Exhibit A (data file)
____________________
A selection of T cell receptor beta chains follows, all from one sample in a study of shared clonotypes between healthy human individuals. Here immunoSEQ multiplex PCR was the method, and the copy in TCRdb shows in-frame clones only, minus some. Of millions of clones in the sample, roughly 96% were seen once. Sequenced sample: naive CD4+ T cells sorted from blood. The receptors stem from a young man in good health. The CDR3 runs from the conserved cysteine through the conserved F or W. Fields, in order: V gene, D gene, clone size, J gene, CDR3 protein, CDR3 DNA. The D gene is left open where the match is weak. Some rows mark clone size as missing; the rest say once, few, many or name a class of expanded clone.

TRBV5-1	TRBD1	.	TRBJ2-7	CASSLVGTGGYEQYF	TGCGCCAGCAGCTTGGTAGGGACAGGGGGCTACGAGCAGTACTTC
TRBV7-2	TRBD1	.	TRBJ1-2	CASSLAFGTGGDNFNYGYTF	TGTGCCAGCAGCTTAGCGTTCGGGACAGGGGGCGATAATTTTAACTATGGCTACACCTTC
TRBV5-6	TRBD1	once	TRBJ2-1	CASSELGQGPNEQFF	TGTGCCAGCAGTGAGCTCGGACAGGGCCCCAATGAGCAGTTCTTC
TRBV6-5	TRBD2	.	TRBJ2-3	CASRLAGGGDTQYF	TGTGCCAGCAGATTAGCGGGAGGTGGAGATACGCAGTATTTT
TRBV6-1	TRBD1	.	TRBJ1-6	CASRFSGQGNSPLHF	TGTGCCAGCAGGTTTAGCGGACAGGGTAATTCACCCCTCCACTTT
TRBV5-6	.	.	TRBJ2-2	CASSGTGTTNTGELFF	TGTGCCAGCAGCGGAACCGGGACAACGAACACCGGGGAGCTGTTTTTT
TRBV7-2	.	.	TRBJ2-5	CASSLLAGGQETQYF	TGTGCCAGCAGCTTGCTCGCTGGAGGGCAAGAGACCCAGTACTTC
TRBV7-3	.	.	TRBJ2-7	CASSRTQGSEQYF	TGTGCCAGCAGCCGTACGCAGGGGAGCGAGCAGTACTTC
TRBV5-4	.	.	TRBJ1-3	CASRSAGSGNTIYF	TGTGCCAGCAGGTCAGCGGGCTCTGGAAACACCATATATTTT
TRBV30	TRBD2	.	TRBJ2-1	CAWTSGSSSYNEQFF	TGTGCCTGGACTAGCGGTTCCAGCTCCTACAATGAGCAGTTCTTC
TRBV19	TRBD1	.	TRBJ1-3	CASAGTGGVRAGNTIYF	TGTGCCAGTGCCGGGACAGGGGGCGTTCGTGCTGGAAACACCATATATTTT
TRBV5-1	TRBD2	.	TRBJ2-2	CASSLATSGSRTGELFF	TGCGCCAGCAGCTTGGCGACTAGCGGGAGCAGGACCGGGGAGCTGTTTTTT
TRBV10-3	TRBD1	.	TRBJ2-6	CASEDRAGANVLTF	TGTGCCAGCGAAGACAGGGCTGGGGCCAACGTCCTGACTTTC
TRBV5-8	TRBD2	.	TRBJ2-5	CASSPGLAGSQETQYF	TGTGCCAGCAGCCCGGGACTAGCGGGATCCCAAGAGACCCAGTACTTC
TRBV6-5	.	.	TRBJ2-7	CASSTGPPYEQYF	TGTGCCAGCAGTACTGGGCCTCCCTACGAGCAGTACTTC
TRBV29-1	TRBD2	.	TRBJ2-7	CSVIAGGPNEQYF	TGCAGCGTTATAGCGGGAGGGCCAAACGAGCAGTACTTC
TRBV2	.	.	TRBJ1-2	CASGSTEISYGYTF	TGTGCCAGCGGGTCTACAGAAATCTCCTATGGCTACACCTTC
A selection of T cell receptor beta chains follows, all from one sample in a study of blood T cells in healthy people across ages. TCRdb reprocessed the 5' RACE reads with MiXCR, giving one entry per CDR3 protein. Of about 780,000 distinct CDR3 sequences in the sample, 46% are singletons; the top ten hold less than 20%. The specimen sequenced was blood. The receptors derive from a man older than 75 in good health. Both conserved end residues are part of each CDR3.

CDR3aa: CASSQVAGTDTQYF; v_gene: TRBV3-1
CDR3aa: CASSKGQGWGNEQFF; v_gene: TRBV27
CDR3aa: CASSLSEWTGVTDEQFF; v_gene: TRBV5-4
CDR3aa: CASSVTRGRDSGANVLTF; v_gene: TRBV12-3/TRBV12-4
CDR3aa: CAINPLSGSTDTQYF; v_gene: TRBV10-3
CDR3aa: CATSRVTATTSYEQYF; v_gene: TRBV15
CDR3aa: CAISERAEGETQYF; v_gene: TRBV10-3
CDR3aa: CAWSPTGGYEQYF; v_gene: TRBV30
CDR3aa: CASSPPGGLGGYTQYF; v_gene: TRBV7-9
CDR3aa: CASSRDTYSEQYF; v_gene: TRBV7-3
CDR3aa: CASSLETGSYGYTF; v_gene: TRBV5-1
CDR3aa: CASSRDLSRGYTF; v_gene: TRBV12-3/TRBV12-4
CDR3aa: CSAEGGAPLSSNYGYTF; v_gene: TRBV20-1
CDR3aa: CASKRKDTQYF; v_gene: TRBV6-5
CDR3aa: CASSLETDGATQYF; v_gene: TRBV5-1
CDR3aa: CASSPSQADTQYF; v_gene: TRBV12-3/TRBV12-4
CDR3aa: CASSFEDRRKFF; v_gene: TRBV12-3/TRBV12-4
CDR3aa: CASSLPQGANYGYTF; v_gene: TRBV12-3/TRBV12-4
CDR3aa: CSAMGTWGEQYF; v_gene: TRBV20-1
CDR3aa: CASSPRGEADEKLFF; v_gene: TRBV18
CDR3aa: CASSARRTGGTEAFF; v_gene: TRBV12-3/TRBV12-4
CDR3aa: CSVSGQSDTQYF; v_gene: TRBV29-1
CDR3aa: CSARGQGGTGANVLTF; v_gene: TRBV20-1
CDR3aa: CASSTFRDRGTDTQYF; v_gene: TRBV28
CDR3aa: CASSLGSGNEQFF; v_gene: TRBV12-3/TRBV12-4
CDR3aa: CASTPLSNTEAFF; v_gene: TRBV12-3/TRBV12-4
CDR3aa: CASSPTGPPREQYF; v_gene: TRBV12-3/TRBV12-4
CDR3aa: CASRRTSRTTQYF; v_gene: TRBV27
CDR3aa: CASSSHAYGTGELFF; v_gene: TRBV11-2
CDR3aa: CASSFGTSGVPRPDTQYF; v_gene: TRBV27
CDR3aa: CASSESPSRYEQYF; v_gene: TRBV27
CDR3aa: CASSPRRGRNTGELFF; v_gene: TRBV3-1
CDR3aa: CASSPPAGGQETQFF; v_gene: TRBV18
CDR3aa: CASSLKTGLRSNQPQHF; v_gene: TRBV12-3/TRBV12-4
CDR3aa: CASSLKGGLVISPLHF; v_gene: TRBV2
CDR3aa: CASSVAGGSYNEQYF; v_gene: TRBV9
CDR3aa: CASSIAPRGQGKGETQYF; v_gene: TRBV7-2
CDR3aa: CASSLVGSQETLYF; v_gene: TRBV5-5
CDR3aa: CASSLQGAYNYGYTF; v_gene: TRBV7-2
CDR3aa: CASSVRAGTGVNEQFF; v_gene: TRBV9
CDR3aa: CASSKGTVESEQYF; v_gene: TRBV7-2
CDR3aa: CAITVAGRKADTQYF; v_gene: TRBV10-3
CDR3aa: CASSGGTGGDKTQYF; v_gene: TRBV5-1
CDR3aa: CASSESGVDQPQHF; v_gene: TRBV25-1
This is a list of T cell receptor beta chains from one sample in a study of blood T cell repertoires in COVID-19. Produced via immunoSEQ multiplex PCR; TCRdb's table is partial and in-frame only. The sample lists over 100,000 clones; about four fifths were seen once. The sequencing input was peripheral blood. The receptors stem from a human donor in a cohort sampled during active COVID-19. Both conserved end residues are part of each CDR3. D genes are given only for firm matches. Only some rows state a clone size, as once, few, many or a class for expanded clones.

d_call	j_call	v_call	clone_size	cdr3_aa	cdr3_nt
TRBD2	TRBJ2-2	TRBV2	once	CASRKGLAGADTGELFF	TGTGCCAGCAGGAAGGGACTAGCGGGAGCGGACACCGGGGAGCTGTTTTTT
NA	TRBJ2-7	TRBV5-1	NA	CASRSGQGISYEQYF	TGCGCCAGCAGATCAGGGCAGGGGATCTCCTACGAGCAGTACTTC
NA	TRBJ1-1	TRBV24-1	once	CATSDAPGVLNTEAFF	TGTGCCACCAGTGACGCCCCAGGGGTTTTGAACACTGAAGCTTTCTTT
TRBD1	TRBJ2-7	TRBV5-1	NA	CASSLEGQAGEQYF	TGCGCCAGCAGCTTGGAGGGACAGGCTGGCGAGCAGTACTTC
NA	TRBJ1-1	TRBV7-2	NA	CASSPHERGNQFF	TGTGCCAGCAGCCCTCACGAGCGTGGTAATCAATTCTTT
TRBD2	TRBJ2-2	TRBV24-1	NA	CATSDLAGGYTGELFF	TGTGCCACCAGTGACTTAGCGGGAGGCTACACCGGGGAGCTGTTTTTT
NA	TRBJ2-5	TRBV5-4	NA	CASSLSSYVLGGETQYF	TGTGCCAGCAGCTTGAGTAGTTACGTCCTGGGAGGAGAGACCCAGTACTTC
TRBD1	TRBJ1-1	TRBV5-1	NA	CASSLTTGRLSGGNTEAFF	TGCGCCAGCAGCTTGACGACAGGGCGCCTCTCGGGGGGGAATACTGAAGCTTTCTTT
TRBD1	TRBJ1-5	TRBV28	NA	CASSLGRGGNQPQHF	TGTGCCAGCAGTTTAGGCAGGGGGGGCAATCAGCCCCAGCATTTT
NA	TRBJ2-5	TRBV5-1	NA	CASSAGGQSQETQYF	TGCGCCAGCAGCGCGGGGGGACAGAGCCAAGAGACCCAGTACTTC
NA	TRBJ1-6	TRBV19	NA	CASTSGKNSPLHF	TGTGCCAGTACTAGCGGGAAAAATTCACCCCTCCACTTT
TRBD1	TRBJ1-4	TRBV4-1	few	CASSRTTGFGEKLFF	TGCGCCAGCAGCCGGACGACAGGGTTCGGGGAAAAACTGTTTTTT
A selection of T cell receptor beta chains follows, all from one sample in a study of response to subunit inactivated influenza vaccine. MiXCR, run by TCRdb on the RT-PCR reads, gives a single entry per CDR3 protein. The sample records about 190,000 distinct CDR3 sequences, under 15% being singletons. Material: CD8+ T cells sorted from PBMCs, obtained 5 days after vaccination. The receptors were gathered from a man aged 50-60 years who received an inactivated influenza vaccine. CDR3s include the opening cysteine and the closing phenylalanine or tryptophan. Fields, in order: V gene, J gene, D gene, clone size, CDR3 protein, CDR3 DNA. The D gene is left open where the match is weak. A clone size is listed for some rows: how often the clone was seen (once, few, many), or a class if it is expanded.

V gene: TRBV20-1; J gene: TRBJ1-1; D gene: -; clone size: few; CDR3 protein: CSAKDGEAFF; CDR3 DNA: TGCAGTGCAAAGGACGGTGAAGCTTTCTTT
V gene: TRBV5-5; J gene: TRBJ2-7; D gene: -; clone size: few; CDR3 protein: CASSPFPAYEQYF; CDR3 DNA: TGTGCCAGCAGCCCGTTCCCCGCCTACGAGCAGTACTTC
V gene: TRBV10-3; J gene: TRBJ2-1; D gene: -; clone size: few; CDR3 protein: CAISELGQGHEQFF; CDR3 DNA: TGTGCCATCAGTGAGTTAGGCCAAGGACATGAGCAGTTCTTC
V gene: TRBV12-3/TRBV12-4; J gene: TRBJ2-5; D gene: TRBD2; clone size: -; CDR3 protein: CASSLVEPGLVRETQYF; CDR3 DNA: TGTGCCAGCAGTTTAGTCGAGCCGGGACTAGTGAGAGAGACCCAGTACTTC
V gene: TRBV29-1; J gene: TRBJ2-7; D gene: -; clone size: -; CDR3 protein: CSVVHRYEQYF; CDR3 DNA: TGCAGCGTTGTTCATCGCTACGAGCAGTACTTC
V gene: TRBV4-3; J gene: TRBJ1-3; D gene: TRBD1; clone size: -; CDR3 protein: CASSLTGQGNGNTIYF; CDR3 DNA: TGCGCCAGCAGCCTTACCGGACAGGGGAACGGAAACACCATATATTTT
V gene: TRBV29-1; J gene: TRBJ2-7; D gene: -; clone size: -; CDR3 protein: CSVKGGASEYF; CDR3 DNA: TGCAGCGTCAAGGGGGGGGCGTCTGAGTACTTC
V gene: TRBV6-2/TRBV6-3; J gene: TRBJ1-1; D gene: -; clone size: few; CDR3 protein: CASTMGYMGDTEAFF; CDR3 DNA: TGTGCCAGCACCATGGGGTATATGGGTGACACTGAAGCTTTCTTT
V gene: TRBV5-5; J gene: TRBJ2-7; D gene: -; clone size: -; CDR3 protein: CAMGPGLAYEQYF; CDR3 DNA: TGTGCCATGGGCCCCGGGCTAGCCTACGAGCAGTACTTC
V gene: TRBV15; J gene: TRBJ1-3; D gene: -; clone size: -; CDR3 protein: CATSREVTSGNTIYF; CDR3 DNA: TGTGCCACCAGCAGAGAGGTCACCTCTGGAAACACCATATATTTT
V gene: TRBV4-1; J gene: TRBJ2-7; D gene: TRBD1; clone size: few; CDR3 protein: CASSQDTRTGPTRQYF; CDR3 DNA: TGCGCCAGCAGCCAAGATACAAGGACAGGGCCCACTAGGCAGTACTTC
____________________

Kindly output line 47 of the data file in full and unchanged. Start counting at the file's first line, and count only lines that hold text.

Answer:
CDR3aa: CASRRTSRTTQYF; v_gene: TRBV27